A healthy living blog from Marshfield Clinic Health System

Farm workers and mental health: 3 things to know

farmer in field contemplating mental healthFarming is a bedrock industry of Wisconsin, but the stresses and unique challenges of working in agriculture can have major effects on the mental health of those doing the work. Farmers experience a higher rate of depression and a higher rate of death by suicide compared to those working in most other occupations, said Dr. Florence Becot, a rural sociologist and associate research scientist for the National Farm Medicine Center at Marshfield Clinic Research Institute.

Challenging working conditions and the pandemic

Long, hard hours, an inability to take time off, and the stigma of seeking help for mental health are among the factors that may discourage farmers from getting the care they need. Access to help may be another barrier, especially for farmers in rural America. The American Farm Bureau Federation found 46% of farmers say it is difficult to find mental health help in their communities.

The pandemic also seems to have played a role in farmer mental health. The American Farm Bureau Federation found 61% of farmers reported experiencing more stress and mental health challenges in 2021 than in 2020.

Another issue is that, while farmers are often well insured, their insurance may not cover mental health needs. Becot, who has recently briefed United States senators and White House staffers about farmers’ challenges accessing health care, including for mental health, said the pandemic has helped draw more attention to the issue.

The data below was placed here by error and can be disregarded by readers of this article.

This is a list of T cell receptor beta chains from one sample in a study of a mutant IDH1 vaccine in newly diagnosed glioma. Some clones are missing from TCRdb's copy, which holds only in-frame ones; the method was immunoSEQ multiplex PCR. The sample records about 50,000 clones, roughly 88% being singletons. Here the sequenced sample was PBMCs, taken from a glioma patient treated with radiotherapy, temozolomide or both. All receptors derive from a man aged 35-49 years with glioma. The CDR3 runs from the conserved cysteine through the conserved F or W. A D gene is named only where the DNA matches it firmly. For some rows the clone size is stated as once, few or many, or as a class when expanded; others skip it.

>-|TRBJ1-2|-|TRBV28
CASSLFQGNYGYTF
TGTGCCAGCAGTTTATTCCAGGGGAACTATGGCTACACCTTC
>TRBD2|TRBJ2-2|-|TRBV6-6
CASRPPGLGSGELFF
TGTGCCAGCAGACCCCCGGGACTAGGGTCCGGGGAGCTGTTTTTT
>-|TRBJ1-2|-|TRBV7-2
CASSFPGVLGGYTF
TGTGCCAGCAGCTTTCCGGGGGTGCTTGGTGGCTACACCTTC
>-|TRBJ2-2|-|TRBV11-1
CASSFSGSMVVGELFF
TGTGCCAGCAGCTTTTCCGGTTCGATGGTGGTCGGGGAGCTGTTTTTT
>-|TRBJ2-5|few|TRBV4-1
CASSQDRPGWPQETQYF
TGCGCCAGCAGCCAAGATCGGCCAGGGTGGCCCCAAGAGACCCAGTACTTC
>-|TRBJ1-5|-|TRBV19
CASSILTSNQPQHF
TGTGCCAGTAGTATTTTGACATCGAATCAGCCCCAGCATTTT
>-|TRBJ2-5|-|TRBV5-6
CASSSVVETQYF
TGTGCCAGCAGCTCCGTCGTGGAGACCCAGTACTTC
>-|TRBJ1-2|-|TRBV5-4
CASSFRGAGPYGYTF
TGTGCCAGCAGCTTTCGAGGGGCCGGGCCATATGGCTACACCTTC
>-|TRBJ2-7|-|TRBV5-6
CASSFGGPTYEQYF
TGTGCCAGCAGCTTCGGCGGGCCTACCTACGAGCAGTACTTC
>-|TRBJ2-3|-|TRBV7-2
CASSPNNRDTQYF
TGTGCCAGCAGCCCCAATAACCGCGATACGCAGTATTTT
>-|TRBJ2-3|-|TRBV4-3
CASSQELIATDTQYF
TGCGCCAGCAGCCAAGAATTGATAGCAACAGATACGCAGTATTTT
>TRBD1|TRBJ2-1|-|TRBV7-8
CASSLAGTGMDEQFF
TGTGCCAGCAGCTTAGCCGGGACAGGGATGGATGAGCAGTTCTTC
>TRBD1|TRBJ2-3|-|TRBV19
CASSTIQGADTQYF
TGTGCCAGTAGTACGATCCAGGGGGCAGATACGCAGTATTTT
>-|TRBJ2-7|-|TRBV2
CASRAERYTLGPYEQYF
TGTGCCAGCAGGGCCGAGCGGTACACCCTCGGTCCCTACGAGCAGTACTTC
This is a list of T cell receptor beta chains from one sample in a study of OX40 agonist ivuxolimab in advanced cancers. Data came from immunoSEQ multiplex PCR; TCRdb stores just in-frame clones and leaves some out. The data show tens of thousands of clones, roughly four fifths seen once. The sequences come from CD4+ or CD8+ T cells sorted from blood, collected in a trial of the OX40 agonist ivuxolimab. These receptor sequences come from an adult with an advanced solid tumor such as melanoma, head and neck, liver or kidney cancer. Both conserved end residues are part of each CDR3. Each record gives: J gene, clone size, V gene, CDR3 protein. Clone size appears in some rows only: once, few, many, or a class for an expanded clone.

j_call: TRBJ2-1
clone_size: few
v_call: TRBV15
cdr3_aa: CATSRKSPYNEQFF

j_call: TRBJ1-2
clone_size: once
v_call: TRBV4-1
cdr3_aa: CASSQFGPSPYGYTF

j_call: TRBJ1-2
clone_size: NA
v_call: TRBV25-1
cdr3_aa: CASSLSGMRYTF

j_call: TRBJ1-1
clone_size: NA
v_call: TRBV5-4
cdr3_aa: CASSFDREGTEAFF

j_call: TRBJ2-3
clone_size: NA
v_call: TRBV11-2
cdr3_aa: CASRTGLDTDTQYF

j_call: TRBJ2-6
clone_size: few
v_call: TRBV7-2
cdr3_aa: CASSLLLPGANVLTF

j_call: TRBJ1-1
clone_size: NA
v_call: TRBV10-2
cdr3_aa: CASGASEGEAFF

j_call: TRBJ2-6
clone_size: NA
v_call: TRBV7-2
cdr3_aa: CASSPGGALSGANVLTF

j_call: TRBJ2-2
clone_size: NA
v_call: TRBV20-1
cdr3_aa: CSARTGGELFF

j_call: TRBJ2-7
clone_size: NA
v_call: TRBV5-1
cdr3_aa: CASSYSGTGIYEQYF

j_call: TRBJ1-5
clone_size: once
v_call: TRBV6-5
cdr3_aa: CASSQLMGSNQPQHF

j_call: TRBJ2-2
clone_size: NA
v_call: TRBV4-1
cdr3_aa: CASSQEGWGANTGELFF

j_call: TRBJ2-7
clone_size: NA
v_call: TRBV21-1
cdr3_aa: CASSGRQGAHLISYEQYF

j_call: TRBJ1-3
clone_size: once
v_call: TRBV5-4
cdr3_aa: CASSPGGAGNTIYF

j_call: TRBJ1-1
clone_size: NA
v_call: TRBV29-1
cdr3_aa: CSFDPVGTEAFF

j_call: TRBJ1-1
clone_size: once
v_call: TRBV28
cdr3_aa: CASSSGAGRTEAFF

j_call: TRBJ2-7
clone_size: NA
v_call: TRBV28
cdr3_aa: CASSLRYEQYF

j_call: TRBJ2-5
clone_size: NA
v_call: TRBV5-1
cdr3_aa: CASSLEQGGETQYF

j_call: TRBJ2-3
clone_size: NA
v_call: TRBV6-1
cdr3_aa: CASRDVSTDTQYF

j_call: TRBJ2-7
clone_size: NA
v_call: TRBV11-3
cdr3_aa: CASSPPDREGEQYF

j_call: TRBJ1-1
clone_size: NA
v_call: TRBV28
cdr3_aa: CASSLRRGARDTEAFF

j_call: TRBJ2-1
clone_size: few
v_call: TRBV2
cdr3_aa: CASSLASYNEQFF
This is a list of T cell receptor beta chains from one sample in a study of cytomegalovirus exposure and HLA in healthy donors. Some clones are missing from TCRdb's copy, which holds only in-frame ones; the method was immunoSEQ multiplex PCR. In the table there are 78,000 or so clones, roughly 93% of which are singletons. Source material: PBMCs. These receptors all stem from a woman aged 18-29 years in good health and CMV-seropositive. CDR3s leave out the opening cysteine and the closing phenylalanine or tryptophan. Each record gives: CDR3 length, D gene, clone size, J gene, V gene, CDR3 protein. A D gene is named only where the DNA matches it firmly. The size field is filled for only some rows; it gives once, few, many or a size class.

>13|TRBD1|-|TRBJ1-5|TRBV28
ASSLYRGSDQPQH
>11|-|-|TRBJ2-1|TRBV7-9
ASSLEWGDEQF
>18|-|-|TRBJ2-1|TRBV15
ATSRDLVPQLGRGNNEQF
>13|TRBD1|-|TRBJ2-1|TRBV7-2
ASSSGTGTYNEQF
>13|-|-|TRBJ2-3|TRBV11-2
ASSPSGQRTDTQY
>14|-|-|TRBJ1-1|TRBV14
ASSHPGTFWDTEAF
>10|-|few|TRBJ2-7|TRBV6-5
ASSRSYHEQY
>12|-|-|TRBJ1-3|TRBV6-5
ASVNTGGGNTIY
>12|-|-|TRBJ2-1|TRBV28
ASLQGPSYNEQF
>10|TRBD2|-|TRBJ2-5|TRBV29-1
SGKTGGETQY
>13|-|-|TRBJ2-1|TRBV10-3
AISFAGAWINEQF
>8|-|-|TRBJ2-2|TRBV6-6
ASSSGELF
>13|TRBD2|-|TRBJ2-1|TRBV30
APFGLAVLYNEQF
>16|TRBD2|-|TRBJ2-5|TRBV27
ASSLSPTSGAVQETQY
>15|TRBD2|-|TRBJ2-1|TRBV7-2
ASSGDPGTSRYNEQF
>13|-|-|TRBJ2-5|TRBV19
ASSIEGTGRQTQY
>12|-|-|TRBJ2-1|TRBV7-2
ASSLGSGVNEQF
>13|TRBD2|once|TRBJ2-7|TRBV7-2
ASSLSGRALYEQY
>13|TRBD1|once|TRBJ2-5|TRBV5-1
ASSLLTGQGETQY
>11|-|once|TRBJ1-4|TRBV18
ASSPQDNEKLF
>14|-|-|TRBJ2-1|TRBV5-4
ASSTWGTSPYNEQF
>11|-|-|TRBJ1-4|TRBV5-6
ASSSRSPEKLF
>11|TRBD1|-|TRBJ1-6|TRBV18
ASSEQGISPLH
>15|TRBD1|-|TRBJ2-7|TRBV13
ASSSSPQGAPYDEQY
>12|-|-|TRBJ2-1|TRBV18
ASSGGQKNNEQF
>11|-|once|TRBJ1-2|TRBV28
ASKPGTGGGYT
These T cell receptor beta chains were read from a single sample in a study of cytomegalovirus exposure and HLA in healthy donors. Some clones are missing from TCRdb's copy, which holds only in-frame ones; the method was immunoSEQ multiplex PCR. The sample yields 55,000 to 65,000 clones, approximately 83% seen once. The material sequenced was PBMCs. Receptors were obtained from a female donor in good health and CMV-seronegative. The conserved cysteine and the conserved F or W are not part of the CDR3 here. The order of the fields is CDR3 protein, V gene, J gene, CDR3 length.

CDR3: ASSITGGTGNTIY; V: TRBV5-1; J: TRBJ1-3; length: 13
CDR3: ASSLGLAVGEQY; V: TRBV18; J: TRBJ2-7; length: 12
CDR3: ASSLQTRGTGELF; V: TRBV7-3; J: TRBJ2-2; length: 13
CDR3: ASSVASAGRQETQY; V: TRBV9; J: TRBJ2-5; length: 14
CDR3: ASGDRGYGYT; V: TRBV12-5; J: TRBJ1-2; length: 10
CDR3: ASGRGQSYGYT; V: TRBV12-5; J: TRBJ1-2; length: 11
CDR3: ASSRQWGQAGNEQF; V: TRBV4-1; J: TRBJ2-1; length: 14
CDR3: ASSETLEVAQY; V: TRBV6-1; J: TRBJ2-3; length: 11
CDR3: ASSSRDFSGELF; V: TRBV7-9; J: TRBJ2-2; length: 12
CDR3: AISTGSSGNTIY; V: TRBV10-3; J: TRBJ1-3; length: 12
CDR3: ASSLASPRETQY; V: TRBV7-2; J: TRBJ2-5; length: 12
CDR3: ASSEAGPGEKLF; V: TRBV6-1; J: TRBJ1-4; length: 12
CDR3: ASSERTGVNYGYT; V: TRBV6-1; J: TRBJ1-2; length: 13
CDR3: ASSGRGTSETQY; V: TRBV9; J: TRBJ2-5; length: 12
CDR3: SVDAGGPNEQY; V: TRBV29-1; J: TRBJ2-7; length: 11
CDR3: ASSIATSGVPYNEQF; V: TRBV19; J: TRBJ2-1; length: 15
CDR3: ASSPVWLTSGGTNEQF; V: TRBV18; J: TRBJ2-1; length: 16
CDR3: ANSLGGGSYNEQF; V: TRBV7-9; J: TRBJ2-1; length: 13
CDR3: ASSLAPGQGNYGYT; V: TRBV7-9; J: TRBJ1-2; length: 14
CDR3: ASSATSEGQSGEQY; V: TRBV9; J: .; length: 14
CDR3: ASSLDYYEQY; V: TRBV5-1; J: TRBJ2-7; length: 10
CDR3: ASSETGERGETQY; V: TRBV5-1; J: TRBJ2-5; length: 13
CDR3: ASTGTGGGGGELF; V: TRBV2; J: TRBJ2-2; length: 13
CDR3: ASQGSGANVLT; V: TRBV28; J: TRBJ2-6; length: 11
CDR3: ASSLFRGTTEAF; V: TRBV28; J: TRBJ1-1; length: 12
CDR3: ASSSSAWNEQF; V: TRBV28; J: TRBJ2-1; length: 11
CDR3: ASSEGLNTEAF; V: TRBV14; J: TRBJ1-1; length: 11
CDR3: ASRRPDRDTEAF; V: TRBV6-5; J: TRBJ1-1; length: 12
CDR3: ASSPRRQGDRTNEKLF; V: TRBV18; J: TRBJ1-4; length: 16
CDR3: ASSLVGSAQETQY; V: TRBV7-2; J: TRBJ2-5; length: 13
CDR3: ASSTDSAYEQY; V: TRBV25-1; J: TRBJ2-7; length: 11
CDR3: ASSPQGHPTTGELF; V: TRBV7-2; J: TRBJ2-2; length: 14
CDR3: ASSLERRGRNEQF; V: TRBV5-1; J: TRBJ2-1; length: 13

“We need short- and long-term solutions for addressing farmer mental health and getting people the support, treatment and resources they need to live a fulfilling life,” Becot said.

Innovation to serve rural communities

Marshfield Clinic Health System has trained dozens of individuals living in local agricultural communities in mental health first aid. Bankers, insurance agents and others who have a lot of contact with farm workers were trained to recognize signs of anxiety, depression and possible suicidal thoughts. This has acted as a first line of defense, equipping people directly in farm communities with the tools to recognize mental health red flags.

Systemic progress needed

More needs to be done on a systemic level to build a better mental health infrastructure both for those working in agriculture as well as for rural residents more broadly, Becot said.

While essential, building a better mental health infrastructure is only one step to support farm workers. Becot said another important way to address mental health challenges is for policy makers and farm organizations to create policies that support farm economics and the well-being of farmers.

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